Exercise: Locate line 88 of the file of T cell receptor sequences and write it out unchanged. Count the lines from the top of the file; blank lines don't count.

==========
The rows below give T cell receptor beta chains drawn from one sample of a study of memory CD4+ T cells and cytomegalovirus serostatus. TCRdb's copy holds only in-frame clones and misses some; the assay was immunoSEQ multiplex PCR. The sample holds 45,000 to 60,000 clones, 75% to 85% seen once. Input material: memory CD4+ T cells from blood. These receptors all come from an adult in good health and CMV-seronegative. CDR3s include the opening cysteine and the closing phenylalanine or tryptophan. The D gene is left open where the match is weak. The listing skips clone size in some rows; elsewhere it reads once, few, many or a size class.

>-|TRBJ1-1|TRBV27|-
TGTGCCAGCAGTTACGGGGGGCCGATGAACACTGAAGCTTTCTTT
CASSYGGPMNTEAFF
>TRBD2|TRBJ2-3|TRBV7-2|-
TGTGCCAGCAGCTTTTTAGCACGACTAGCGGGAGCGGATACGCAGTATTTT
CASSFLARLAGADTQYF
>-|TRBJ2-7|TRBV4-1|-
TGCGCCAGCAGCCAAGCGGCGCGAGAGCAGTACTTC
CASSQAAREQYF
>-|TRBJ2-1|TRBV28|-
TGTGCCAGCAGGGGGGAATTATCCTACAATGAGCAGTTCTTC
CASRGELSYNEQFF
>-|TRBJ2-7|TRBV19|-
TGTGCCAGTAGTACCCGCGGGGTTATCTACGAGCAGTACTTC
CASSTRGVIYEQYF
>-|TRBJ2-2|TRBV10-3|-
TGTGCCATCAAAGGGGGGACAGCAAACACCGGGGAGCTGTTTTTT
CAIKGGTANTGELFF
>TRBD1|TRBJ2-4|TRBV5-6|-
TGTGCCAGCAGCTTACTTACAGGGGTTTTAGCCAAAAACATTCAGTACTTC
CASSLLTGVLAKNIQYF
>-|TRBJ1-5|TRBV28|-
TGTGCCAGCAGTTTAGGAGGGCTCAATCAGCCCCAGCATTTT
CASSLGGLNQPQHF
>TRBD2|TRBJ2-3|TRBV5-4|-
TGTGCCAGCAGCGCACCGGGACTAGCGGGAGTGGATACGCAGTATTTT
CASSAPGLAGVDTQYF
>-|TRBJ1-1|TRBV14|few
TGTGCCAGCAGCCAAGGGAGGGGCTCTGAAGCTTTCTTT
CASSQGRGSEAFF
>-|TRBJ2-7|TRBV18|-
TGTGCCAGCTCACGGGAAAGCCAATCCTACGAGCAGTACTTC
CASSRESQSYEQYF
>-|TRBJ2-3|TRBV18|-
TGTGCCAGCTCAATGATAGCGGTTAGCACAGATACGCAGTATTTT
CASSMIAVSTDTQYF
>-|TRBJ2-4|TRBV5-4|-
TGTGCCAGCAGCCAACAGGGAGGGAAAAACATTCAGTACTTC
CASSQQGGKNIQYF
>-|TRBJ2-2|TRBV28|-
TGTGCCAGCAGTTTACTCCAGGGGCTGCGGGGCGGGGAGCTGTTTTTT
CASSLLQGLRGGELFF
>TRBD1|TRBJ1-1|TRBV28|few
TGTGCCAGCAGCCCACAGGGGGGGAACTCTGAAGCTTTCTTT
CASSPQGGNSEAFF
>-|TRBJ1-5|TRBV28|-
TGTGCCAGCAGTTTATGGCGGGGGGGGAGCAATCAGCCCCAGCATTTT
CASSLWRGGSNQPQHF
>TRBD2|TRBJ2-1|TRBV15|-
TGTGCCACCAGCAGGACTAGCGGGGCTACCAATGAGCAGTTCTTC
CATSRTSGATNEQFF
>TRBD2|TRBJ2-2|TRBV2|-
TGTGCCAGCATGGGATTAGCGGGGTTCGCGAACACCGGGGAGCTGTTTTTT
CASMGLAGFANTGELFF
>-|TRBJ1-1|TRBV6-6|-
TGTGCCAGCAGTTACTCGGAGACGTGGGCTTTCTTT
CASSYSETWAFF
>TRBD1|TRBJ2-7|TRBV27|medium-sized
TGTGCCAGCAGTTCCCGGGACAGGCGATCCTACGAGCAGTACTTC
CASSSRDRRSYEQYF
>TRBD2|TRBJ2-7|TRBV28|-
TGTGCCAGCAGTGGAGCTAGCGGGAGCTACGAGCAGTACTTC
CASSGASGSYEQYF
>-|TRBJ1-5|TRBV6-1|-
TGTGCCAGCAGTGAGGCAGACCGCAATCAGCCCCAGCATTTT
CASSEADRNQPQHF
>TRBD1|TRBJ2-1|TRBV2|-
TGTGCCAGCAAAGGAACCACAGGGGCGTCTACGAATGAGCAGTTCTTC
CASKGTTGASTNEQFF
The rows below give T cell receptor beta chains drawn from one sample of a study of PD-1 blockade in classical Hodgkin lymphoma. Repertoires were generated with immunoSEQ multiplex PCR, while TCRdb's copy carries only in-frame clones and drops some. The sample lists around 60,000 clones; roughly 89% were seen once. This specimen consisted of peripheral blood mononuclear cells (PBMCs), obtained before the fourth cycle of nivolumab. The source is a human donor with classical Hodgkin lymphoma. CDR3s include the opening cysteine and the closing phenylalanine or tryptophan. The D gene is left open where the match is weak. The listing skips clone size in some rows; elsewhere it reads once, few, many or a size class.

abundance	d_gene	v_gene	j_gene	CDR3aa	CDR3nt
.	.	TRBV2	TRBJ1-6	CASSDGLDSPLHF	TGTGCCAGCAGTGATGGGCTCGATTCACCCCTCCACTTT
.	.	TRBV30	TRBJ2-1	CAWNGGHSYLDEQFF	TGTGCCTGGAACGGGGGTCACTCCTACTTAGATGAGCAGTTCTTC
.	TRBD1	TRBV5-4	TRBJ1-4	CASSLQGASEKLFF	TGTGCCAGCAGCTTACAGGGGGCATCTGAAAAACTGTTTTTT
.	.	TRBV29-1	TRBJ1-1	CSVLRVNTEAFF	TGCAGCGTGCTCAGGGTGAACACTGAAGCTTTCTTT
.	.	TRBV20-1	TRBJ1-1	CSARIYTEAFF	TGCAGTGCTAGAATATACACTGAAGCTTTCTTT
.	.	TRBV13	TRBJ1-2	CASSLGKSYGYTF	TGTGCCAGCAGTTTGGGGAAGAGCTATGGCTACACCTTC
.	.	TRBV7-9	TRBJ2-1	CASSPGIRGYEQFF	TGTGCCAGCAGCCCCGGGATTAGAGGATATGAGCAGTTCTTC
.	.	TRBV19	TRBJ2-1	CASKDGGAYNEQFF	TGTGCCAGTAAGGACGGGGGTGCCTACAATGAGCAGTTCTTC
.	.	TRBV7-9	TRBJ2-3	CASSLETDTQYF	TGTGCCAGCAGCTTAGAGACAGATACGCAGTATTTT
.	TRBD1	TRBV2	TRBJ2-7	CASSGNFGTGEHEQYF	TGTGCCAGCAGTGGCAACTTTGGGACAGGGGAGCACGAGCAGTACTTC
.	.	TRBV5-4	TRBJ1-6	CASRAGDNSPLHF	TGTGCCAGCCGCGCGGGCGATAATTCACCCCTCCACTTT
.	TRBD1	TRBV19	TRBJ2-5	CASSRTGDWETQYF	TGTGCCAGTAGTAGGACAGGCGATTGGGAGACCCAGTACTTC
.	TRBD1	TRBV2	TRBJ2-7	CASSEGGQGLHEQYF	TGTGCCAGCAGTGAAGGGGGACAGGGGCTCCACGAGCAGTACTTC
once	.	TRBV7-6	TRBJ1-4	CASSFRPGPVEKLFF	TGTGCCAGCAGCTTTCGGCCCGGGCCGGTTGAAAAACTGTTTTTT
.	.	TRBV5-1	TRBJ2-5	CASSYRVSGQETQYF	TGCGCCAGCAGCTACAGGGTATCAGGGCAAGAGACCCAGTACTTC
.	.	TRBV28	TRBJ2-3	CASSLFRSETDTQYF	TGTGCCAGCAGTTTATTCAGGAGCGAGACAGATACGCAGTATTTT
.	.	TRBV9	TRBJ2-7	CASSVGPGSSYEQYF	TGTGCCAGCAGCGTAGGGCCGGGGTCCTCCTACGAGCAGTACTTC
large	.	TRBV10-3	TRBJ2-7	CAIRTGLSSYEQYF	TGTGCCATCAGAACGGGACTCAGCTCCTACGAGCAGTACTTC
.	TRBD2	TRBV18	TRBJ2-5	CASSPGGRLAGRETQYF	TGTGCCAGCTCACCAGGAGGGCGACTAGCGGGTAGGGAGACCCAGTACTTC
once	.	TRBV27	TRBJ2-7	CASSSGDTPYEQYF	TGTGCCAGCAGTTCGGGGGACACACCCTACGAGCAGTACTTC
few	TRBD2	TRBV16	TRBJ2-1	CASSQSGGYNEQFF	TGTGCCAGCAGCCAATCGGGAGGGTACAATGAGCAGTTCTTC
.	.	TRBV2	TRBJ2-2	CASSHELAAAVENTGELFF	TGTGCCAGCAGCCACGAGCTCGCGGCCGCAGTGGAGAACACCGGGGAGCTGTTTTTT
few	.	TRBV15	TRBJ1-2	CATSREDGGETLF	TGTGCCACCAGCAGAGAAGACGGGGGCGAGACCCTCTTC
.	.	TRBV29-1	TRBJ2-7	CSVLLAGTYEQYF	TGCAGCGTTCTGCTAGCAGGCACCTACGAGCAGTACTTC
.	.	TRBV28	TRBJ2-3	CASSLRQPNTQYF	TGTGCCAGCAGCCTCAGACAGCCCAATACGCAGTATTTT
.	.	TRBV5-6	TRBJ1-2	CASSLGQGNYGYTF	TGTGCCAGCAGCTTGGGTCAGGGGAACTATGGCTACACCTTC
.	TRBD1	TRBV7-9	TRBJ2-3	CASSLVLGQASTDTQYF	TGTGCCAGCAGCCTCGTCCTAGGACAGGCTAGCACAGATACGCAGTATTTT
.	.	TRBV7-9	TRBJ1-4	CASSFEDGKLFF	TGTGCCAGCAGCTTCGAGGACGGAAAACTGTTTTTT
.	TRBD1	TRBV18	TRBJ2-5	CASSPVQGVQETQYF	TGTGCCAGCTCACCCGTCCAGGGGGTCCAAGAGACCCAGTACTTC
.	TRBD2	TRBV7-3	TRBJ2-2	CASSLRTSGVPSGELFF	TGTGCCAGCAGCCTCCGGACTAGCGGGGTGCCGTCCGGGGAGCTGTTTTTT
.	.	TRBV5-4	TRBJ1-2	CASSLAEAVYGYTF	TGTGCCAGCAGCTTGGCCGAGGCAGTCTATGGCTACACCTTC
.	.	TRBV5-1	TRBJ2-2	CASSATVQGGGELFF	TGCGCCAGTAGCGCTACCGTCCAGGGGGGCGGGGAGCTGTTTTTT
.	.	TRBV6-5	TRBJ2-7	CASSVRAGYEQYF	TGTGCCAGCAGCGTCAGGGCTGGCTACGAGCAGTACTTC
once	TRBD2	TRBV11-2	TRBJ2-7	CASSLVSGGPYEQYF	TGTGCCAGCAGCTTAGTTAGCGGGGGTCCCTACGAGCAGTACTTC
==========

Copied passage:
.	.	TRBV28	TRBJ2-3	CASSLFRSETDTQYF	TGTGCCAGCAGTTTATTCAGGAGCGAGACAGATACGCAGTATTTT